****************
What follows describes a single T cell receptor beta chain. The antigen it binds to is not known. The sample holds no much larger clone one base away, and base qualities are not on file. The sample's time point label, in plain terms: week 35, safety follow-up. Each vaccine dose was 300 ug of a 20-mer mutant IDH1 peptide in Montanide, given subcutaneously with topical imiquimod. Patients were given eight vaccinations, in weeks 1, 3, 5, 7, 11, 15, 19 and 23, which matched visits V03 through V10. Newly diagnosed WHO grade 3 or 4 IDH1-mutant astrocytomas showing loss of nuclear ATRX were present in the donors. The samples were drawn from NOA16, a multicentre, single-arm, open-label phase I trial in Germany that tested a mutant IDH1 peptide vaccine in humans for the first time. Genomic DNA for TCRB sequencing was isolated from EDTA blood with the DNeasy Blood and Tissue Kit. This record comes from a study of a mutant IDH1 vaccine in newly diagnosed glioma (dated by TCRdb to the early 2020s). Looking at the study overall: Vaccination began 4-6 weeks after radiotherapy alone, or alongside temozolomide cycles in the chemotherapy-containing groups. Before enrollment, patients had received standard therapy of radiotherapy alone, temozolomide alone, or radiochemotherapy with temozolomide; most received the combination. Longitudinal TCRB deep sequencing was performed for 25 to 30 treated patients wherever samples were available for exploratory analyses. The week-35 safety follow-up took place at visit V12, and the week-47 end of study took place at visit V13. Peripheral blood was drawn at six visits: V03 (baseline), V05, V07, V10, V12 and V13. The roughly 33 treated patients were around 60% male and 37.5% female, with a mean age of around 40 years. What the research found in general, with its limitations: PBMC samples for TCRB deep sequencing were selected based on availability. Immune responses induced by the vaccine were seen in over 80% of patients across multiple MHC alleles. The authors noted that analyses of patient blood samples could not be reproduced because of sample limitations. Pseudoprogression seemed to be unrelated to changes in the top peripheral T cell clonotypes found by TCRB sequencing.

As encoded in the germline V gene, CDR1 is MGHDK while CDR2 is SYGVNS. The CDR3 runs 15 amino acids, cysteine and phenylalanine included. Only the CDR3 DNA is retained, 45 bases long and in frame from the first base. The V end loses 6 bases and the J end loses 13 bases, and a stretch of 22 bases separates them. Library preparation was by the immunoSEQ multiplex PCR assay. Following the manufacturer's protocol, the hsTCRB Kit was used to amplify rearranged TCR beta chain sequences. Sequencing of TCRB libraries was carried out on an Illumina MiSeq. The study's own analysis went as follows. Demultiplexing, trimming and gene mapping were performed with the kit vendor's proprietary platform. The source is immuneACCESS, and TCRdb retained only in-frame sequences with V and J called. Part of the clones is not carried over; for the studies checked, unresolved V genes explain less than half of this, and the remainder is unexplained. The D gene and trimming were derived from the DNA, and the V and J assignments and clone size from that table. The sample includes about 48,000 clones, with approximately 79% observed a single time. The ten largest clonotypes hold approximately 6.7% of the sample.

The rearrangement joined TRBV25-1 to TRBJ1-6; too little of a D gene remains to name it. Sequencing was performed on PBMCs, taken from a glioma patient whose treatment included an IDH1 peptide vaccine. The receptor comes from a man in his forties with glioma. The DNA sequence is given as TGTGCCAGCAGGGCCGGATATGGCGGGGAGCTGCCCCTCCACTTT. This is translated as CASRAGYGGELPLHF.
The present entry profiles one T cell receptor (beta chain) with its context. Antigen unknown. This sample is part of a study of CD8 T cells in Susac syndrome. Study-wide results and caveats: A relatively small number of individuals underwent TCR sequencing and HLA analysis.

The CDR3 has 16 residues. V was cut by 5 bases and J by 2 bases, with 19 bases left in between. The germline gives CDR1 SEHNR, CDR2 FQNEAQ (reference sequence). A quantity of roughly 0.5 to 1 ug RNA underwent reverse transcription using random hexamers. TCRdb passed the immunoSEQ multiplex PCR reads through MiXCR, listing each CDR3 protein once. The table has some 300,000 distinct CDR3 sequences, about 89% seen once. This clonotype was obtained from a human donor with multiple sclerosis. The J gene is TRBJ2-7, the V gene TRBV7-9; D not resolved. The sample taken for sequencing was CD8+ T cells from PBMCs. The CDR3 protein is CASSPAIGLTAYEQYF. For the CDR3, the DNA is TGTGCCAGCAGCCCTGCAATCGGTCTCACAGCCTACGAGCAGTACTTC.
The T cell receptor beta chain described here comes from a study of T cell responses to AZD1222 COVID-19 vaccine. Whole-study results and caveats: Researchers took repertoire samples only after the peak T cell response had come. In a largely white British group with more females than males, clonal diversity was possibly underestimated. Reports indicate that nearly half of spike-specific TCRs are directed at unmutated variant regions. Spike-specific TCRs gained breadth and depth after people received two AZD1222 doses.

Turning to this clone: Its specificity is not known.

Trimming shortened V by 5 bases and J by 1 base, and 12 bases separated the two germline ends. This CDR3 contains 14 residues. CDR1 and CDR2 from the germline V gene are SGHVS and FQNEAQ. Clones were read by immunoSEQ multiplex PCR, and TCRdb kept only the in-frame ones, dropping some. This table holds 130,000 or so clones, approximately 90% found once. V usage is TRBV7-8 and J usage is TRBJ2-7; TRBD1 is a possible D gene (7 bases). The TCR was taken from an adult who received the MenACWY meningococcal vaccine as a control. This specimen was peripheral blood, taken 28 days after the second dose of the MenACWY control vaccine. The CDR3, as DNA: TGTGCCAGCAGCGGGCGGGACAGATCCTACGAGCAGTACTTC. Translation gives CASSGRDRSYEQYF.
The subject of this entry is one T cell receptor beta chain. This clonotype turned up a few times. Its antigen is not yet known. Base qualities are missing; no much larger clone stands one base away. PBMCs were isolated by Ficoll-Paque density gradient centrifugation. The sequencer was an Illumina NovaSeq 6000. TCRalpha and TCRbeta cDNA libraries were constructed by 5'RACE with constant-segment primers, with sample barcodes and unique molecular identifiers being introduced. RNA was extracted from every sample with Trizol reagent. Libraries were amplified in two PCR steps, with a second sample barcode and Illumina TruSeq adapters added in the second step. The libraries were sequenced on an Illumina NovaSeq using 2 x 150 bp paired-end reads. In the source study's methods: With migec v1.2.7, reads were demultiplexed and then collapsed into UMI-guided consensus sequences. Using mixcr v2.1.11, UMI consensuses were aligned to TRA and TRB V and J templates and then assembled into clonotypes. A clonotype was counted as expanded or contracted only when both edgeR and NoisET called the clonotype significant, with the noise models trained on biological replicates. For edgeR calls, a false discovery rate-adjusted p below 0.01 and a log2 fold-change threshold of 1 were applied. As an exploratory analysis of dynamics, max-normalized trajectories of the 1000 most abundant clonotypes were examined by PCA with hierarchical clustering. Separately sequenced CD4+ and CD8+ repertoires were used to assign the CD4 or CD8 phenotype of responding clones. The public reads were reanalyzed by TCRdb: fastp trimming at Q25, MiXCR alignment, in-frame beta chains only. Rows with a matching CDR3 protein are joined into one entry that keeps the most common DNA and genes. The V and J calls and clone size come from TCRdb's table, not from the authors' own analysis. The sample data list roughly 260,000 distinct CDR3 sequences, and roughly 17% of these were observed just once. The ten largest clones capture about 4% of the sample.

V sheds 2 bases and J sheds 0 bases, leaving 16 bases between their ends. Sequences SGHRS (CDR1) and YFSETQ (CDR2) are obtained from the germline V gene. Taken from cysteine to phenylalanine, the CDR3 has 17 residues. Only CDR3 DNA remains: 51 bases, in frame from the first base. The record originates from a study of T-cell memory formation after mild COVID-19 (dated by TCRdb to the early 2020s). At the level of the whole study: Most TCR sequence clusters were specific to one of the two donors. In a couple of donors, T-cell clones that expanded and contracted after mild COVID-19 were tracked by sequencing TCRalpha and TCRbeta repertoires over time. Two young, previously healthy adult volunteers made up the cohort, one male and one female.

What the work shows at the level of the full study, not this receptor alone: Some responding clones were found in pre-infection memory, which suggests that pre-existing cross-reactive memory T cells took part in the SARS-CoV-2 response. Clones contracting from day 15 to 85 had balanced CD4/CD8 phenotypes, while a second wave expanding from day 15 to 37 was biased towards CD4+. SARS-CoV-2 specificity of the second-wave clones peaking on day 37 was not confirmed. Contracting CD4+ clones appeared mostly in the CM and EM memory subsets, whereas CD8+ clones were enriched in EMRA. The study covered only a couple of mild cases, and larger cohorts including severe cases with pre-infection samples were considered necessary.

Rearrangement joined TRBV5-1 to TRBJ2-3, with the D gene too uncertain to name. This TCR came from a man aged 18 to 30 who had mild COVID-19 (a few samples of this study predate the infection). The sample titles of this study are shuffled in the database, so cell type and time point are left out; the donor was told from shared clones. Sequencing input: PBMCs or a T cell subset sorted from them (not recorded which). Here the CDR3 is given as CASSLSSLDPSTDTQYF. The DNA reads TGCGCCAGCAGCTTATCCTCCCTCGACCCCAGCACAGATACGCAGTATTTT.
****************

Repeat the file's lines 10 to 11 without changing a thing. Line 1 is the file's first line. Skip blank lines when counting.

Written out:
V sheds 2 bases and J sheds 0 bases, leaving 16 bases between their ends. Sequences SGHRS (CDR1) and YFSETQ (CDR2) are obtained from the germline V gene. Taken from cysteine to phenylalanine, the CDR3 has 17 residues. Only CDR3 DNA remains: 51 bases, in frame from the first base. The record originates from a study of T-cell memory formation after mild COVID-19 (dated by TCRdb to the early 2020s). At the level of the whole study: Most TCR sequence clusters were specific to one of the two donors. In a couple of donors, T-cell clones that expanded and contracted after mild COVID-19 were tracked by sequencing TCRalpha and TCRbeta repertoires over time. Two young, previously healthy adult volunteers made up the cohort, one male and one female.

What the work shows at the level of the full study, not this receptor alone: Some responding clones were found in pre-infection memory, which suggests that pre-existing cross-reactive memory T cells took part in the SARS-CoV-2 response. Clones contracting from day 15 to 85 had balanced CD4/CD8 phenotypes, while a second wave expanding from day 15 to 37 was biased towards CD4+. SARS-CoV-2 specificity of the second-wave clones peaking on day 37 was not confirmed. Contracting CD4+ clones appeared mostly in the CM and EM memory subsets, whereas CD8+ clones were enriched in EMRA. The study covered only a couple of mild cases, and larger cohorts including severe cases with pre-infection samples were considered necessary.